Tur­key with a side of pol­i­tics CHECK IT OUT


Red Eye Chicago - - Movies - By Sadé Car­pen­ter

You know how the old say­ing goes — truth is stranger than fic­tion. The rap­per who once said, “Ge­orge Bush doesn’t care about black peo­ple,” is the same rap­per who last week donned his MAGA hat for a meet­ing with Amer­ica’s cur­rent pres­i­dent. You couldn’t make this mess up if you tried, but ac­tor, co­me­dian and now film di­rec­tor Ike Bar­in­holtz has given it a shot.

In­spired by the 2016 elec­tion and heated po­lit­i­cal de­bates tak­ing place at din­ner ta­bles all over the coun­try, the Chicago na­tive wrote, di­rected and stars in “The Oath,” a dark com­edy that chron­i­cles the fall­out af­ter Amer­i­cans are asked to sign — you guessed it — an oath declar­ing their loy­alty to the pres­i­dent. Bar­in­holtz plays Chris, a lib­eral fa­ther and hus­band to Kai (Tif­fany Had­dish) who finds his Thanks­giv­ing din­ner dis­rupted by ide­o­log­i­cal de­bate and some un­ex­pected crim­i­nal ac­tiv­ity.

“I know it’s a lot to ask peo­ple in 2018 to go to a movie theater, but the two types of movies I en­joy see­ing in a theater and shar­ing that col­lec­tive ex­pe­ri­ence are come­dies and thrillers,” Bar­in­holtz said dur­ing a phone in­ter­view. “I just re­ally hope peo­ple go and see this in a theater and they kind of feed off the en­ergy of the group and they walk out and ev­ery­one looks at each other like, ‘What the hell just hap­pened here?’”

Bar­in­holtz shared his thoughts on pre­serv­ing re­la­tion­ships through po­lit­i­cal tur­moil, the trou­ble with so­cial me­dia echo cham­bers and how Chicago’s im­prov scene in­flu­enced the writ­ing and di­rec­tion of “The Oath.”

Q: When you thought of the idea for “The Oath” it was right af­ter the 2016 elec­tion. At one point in the movie your char­ac­ter says, “It’s not pol­i­tics, it’s cur­rent events.” What other cur­rent events did you have in mind while de­vel­op­ing the film?

A: ’Cause it was so fresh, it was not just the ac­tual elec­tion, but I was so fo­cused on how it was cov­ered and how peo­ple were re­act­ing to the news. It was like you were in a sub­ma­rine and the wa­ter — more elec­tion news — is com­ing in. It was trig­ger­ing so many dif­fer­ent emo­tions.

I re­mem­ber when Trump brought out women who ac­cused Bill Clin­ton of sex­ual im­pro­pri­ety be­fore a de­bate. That was a lit­tle cor­ner­stone where I was like, “Ugh, this is so weird and crazy and it’s just so strange how some re­porters who maybe know this is wrong are kind of blow­ing past it.” I was re­ally just over­dos­ing on out­rage, which I think a lot of the coun­try was do­ing. And that out­rage was re­ally un­der this hur­ri­cane of Trump. I re­ally wanted to take that feel­ing — it was that hor­ri­ble feel­ing of like, those of us who are al­ready di­vided are just get­ting pulled fur­ther apart. I wanted to ex­plore fam­ily re­ally feel­ing that sep­a­ra­tion and that anx­i­ety.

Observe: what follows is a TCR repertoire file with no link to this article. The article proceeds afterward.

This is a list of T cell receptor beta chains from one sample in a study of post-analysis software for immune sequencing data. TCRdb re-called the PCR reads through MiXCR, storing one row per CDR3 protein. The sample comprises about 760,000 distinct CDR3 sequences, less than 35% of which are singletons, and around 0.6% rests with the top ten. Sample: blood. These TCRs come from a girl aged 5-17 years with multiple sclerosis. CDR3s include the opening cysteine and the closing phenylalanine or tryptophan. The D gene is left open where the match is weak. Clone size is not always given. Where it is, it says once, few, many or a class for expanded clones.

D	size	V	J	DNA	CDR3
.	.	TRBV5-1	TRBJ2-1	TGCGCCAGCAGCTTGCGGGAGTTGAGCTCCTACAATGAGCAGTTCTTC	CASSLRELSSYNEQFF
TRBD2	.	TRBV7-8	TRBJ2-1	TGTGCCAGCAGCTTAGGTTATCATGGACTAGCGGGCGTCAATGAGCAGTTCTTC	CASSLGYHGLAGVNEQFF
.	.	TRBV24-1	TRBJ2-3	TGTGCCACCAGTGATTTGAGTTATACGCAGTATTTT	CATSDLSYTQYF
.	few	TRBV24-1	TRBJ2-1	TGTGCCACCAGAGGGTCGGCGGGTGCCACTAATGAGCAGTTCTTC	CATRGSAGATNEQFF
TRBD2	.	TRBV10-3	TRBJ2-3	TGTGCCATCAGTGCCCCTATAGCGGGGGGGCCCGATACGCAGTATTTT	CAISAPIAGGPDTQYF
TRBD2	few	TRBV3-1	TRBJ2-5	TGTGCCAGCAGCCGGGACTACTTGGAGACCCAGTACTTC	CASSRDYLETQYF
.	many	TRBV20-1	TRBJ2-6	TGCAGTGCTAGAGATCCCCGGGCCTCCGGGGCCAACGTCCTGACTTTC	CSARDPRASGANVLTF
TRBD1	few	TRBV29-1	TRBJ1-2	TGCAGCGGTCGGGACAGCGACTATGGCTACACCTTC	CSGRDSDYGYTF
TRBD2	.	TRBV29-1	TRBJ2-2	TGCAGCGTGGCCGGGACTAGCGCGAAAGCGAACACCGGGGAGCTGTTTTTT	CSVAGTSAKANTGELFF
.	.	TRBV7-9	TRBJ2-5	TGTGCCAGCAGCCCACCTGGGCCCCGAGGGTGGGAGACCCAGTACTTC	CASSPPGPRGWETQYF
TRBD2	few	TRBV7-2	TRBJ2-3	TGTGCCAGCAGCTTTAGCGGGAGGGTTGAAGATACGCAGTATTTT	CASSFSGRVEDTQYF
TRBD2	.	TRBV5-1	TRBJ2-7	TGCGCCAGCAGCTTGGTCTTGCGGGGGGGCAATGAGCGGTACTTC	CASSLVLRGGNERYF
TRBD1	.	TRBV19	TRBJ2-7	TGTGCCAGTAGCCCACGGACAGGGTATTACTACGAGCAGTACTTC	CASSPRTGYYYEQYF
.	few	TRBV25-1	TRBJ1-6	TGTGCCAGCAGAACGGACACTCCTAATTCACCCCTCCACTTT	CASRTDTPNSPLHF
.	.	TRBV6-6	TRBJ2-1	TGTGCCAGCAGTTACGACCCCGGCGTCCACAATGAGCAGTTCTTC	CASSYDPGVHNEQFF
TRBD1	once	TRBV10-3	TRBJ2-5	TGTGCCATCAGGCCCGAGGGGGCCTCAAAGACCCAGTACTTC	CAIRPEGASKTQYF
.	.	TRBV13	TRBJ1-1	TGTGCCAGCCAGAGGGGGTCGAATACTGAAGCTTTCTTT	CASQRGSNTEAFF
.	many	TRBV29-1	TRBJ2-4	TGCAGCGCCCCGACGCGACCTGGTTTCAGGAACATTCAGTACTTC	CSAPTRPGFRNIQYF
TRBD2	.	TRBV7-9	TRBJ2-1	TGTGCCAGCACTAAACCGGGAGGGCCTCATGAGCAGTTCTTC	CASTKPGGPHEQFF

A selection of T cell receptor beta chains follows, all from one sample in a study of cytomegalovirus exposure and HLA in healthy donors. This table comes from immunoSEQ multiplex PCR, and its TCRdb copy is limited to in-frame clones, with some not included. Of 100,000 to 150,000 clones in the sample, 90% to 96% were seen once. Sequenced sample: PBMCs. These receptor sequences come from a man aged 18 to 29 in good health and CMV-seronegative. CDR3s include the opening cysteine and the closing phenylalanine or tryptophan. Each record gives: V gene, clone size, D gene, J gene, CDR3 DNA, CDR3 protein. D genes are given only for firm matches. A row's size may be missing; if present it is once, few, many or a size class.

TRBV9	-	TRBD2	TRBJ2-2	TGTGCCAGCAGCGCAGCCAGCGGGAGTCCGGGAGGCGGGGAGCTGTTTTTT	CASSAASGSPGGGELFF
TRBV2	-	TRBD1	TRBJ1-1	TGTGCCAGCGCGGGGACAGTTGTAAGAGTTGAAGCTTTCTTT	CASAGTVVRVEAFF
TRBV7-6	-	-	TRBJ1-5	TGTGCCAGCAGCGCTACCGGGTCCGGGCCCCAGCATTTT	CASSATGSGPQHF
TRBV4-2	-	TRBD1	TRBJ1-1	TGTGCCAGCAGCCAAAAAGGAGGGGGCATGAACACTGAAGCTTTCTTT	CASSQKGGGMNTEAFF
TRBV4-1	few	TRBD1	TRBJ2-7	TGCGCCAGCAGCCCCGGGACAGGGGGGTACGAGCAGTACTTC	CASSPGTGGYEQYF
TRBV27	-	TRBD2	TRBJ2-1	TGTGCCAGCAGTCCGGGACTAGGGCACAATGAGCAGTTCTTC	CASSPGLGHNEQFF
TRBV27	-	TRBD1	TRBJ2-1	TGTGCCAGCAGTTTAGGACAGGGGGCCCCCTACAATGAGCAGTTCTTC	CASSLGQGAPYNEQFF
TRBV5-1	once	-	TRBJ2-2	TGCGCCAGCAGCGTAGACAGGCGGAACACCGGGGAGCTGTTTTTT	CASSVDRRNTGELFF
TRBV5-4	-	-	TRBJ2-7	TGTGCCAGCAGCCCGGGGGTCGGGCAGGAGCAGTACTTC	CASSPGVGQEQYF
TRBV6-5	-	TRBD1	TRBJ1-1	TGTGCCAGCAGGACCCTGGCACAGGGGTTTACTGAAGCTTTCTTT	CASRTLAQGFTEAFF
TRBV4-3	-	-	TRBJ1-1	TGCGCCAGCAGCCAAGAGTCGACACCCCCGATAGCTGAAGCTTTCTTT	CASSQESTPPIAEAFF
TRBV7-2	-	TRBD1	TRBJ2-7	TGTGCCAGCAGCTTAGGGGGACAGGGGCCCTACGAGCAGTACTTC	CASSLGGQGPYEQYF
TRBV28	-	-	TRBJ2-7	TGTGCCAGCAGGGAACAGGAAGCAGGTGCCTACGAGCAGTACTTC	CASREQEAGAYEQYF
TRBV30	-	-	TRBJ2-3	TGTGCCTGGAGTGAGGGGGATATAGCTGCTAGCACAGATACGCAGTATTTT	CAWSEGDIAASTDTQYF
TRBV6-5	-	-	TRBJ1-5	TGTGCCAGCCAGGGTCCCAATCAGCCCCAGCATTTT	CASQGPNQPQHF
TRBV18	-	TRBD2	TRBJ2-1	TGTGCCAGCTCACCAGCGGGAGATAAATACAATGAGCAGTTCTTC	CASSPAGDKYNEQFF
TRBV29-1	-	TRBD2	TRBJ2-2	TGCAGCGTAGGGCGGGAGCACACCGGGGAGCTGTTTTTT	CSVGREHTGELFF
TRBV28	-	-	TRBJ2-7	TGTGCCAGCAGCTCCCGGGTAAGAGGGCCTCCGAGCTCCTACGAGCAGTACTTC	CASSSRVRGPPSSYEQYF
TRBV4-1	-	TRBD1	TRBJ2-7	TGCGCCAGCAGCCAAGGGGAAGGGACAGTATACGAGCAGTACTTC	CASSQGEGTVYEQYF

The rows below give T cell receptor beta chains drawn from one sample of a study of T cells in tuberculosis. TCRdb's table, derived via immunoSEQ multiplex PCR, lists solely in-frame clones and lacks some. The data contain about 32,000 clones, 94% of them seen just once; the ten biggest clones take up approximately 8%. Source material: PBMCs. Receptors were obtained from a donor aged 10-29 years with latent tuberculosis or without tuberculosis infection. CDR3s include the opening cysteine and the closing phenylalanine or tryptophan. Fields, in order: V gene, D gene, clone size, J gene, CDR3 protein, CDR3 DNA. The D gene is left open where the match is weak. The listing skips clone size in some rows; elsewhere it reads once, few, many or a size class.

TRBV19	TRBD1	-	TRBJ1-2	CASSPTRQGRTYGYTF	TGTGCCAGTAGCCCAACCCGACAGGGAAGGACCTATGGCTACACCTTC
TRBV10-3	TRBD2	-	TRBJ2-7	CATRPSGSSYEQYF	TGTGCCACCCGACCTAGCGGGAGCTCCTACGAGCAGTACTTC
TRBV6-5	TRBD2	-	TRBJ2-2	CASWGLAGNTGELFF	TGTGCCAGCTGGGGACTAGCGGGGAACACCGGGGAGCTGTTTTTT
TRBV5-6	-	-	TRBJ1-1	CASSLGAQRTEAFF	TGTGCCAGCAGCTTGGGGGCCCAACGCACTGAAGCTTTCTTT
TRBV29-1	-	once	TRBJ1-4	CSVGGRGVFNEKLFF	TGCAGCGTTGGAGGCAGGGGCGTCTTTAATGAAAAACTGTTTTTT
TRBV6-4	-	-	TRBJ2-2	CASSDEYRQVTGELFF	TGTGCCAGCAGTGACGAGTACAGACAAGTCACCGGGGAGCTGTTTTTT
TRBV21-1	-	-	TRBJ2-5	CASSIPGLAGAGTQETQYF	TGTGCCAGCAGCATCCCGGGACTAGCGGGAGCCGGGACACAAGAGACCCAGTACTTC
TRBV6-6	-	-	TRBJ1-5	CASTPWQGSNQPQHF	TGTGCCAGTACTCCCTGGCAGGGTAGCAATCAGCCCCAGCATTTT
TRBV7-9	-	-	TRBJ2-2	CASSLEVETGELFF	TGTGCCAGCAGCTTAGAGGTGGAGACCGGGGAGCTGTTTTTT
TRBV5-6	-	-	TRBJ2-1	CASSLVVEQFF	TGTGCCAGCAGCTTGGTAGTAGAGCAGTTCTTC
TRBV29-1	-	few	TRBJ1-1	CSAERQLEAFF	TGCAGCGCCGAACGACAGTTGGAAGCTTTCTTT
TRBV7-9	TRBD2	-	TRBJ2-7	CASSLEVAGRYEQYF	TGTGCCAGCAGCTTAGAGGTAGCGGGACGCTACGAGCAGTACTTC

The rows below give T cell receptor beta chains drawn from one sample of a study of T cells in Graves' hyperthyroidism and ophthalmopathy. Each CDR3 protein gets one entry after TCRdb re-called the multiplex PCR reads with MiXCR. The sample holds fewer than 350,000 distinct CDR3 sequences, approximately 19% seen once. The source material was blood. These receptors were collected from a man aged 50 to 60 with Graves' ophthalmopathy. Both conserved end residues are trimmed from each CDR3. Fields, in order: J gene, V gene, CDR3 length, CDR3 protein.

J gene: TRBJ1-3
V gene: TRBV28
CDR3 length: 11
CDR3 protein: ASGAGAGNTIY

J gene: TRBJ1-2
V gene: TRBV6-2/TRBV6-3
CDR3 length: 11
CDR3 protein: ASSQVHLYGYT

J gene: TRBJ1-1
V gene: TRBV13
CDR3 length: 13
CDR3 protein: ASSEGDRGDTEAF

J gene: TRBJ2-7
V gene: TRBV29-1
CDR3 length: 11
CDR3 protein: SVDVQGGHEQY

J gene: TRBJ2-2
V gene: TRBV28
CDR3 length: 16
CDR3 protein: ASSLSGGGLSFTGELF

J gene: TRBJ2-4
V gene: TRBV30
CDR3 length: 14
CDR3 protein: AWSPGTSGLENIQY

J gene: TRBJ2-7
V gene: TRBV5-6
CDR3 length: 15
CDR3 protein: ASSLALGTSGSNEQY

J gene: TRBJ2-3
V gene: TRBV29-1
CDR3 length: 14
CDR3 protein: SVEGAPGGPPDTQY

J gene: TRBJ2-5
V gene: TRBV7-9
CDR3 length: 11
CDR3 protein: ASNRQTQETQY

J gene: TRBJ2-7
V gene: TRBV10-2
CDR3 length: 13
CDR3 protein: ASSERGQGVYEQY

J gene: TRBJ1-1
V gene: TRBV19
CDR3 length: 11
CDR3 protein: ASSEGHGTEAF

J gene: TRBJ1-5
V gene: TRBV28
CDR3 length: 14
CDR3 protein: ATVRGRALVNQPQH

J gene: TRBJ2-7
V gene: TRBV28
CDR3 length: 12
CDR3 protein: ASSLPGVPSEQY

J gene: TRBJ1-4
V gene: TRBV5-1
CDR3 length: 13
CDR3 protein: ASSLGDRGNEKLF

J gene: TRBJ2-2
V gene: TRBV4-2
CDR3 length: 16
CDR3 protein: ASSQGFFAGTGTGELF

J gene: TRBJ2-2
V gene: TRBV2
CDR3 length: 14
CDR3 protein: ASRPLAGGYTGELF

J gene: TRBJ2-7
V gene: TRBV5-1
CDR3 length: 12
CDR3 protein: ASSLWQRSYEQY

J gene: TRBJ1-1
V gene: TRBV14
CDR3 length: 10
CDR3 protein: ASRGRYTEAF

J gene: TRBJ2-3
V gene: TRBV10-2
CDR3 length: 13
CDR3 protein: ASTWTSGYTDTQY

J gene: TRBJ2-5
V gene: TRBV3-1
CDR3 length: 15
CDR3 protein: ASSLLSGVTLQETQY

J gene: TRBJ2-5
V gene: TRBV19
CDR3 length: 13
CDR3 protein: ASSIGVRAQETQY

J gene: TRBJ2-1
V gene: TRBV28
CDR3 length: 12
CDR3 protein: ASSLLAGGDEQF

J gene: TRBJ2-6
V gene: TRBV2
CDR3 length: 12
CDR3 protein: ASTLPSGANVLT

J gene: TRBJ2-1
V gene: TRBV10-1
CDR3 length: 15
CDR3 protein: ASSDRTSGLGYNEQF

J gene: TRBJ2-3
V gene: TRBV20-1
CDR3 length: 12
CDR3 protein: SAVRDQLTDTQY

Q: How did your im­prov back­ground af­fect how you wrote the script and di­rected the movie?

A: Chicago-style im­prov is long-form im­prov. It’s not like you get on­stage for two min­utes and tell a joke. It’s more like you go on­stage and you build a scene from noth­ing that goes on for five, six min­utes. It helps you as a sto­ry­teller. It helps you un­der­stand rhythms, beats and tim­ing and that’s some­thing I’ve been ap­ply­ing to my writ­ing for a while. While we’re shoot­ing the movie, the script is very spe­cific and the tone is very spe­cific, but I had all these great ac­tors that had im­prov jobs and it would be a waste to not use them. We tried to shoot the script with scenes as writ­ten once or twice, and then I re­ally wel­comed these ac­tors — es­pe­cially in the scenes where we’re fight­ing — to im­pro­vise and throw in some lines.

Whether it’s the fam­ily fight­ing over the table or fight­ing over a gun, in that chaos the im­prov re­ally gives the whole thing a very live feel. You feel like these peo­ple are say­ing these lines for the first time. And then on top of it all, you just end up get­ting gems. I wish I could take credit for Tif­fany Had­dish say­ing the “trash pussy,” but she im­pro­vised that and it’s like the fun­ni­est line in the movie. I think the take in the movie you see is the sec­ond take be­cause the first time she said it, lit­er­ally ev­ery­one on set started laugh­ing.

Q: You talk about the char­ac­ter Ma­son (Billy Mag­nussen) as an ex­am­ple of men who ex­ude pure toxic mas­culin­ity and how dan­ger­ous that is for our coun­try. Can and should you even try to un­der­stand some­one like that?

A: I think if you can make a de­ter­mi­na­tion whether the per­son you’re deal­ing with, whether it’s a fam­ily mem­ber or a co­worker, if you truly feel like they are sim­ply not act­ing in good faith and no mat­ter what you say to them, no mat­ter


Ike Bar­in­holtz and Tif­fany Had­dish in the film ‘The Oath.’

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